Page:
We are deeply alarmed by the lack of progress in implementing SDG 14 and SDG 15 under review during the 2022 High-level Political Forum and regret our collective failure to achieve the targets that matured in 2020. Humanity simply cannot risk failing on nature. There is an urgent need to accelerate progress and pursue higher ambition, in light of the outcomes of the intersessional Convention on Biological Diversity (CBD) negotiations in Nairobi in June.

We therefore reiterate our call for action and for fast and deep transformative change, matching the scale of the crises at hand.

We, a geographically and biologically diverse group of developed and developing countries, stand united in our commitment to dramatically increase our collective efforts to agree on an ambitious post-2020 global biodiversity framework at the upcoming fifteenth meeting of the Conference of the Parties on the Convention on Biological Diversity in Montreal (CBD COP15).

Additional efforts are urgently needed from all Parties to ensure that the goals, targets and means of implementation of the Framework reach the necessary ambition to halt and reverse biodiversity loss by 2030.

The global biodiversity framework’s mission should be, by 2030, to halt and reverse biodiversity loss for the benefit of planet and people and to put nature on a path to recovery. The framework must contain goals for 2050 and targets for 2030, which are specific, measurable, ambitious, relevant and time-bound, so that progress can be tracked at national and global levels. It should deliver on the three interlinked objectives of the Convention on Biological Diversity in a balanced manner, and link to the objectives of the United Nations Framework Convention on Climate Change (UNFCCC) and the United Nations Convention to Combat Desertification (UNCCD), to benefit all in society, especially those in vulnerable situations.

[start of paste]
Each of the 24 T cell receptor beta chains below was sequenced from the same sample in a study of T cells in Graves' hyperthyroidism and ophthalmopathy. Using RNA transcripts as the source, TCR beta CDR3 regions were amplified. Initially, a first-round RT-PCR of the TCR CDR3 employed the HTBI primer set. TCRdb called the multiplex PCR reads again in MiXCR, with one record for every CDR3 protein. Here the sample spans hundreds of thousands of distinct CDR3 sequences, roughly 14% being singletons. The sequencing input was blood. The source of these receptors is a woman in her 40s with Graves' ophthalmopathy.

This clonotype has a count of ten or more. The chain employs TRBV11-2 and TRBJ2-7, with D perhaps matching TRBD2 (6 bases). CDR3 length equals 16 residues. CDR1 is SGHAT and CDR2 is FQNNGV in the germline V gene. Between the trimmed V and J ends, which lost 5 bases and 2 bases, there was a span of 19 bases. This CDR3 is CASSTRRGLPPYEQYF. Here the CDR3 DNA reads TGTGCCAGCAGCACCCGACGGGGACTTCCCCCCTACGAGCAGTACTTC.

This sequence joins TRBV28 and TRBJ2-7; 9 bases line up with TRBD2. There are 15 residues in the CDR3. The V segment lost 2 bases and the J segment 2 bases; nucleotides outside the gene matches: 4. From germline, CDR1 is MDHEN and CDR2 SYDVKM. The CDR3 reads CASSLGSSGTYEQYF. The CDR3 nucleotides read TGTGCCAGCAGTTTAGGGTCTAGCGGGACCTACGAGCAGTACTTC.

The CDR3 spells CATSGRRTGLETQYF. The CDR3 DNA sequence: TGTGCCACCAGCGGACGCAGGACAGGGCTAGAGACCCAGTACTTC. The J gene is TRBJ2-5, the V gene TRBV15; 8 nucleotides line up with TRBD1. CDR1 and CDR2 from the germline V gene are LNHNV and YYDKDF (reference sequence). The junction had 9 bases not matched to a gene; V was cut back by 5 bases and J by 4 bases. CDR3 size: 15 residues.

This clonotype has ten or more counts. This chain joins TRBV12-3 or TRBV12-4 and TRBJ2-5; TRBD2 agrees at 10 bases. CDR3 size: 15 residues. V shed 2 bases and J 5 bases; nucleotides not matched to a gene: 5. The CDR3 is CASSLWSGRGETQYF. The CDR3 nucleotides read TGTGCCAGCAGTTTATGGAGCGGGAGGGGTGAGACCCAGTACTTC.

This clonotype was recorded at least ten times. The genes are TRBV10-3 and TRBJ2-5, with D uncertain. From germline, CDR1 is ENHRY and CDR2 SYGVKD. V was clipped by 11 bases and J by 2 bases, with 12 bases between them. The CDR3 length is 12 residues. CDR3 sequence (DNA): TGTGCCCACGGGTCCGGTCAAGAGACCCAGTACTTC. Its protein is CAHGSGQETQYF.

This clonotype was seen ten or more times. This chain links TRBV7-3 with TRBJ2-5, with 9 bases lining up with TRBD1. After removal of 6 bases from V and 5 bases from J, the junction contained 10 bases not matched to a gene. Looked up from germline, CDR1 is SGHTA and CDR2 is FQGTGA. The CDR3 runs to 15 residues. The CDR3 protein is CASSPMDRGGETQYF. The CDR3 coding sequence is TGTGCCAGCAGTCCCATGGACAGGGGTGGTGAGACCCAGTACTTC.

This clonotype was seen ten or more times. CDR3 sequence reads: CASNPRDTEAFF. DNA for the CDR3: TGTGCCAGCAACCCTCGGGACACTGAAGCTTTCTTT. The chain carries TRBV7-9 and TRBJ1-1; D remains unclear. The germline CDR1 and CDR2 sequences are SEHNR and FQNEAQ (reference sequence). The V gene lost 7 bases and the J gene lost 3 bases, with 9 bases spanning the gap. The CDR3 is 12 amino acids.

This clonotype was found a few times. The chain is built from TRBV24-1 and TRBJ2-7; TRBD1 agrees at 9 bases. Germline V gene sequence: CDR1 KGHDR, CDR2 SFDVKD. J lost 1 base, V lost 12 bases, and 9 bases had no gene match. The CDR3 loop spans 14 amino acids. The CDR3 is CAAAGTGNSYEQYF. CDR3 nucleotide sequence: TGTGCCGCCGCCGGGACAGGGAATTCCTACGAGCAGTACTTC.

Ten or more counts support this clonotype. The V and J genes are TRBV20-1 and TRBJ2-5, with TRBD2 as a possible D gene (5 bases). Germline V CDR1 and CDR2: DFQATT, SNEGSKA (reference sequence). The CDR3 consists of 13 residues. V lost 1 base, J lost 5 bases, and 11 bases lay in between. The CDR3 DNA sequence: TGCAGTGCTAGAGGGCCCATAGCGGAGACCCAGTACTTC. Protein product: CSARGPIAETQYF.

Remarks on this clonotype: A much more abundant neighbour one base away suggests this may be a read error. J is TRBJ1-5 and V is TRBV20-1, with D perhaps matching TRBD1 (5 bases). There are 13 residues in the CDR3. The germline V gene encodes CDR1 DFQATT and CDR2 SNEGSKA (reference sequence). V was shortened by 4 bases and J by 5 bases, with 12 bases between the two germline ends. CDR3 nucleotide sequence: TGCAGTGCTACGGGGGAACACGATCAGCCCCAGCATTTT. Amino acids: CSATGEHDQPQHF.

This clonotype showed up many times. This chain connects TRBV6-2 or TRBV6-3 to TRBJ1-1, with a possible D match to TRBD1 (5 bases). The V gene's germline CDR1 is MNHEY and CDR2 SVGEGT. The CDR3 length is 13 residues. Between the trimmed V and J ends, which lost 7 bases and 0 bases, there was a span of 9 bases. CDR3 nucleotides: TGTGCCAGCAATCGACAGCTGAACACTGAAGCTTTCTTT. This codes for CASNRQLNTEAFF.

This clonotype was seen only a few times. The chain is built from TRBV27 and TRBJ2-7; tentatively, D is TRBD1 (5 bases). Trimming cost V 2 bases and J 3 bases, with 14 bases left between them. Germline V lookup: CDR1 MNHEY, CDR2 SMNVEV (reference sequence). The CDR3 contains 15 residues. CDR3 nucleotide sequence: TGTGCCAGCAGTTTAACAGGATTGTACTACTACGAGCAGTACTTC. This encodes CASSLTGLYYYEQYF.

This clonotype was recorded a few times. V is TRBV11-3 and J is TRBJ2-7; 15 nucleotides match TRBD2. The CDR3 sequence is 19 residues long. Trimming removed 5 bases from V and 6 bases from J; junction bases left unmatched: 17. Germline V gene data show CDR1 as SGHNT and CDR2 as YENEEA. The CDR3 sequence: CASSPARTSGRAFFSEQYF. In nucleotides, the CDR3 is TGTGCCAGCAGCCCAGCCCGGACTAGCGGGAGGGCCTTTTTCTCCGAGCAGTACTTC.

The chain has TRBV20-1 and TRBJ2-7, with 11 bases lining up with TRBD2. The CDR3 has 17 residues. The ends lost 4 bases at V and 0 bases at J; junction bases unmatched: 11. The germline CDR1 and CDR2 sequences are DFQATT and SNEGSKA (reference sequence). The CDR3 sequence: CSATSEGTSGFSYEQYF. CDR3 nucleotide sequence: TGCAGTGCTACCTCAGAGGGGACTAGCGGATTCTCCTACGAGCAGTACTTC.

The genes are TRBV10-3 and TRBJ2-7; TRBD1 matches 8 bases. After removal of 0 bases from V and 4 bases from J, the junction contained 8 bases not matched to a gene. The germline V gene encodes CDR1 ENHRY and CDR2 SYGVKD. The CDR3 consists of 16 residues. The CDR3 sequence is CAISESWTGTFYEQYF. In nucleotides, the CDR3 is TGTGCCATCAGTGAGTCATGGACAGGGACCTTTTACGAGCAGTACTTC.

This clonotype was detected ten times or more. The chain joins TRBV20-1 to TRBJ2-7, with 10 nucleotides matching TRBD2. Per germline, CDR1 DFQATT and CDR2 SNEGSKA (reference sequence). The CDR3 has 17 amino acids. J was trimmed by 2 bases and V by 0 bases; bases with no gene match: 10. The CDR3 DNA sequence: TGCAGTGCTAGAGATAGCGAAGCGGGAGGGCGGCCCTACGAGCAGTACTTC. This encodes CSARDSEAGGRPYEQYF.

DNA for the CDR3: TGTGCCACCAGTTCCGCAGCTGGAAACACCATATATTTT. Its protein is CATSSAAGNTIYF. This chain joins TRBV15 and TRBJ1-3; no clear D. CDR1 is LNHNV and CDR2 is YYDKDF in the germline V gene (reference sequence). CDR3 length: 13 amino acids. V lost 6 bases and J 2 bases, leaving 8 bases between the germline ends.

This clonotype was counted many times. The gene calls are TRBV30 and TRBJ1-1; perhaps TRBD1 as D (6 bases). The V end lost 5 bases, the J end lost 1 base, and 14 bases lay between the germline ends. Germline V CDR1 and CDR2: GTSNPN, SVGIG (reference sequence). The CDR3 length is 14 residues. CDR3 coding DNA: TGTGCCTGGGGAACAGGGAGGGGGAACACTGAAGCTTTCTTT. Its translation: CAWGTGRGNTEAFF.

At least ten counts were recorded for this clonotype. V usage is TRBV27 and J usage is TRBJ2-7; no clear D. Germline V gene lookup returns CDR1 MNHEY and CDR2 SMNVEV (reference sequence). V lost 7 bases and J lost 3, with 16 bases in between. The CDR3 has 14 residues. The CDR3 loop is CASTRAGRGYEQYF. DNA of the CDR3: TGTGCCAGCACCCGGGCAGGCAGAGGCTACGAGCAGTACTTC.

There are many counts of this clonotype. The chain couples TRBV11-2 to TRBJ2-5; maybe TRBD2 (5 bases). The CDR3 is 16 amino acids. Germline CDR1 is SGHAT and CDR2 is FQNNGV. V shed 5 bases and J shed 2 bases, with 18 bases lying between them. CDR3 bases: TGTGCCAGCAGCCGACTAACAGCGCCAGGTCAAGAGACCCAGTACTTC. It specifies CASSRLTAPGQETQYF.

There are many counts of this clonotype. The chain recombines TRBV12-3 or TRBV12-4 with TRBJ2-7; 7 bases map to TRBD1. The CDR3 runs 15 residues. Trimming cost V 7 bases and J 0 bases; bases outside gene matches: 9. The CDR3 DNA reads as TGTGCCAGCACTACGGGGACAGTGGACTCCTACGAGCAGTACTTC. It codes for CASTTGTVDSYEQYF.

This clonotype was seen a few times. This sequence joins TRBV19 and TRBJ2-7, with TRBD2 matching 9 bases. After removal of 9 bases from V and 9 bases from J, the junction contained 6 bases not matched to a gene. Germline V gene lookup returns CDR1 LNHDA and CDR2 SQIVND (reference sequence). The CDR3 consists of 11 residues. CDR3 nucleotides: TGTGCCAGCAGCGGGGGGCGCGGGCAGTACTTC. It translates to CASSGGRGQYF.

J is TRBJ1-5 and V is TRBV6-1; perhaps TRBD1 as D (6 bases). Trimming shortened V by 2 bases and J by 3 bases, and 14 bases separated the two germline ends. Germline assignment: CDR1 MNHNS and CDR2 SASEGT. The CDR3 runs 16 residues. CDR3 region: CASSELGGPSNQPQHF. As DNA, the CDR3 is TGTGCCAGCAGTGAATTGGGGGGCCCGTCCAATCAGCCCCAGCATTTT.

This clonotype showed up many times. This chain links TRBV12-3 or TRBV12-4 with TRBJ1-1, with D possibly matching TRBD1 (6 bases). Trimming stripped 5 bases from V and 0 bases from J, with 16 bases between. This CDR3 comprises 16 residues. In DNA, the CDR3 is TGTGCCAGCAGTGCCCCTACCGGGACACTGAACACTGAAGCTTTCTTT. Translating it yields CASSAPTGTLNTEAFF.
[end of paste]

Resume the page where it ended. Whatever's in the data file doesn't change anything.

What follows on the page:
As a minimum, the framework should commit all Parties to address the key direct and indirect pressures and drivers of biodiversity loss, including land and sea use change, the unsustainable and illegal use of species, climate change, pollution and invasive alien species through, at least: retaining intact and threatened ecosystems, addressing land- and sea-use change, protecting or conserving at least 30% of the global land and of the ocean, whilst fully respecting the rights of indigenous peoples, as well as local communities, in accordance with national legislation and international instruments as appropriate, restoring degraded ecosystems, reducing pollution from all sources and implementing nature-based solutions in line with the UNEA.5.2 resolution, and implementing the One Health approach.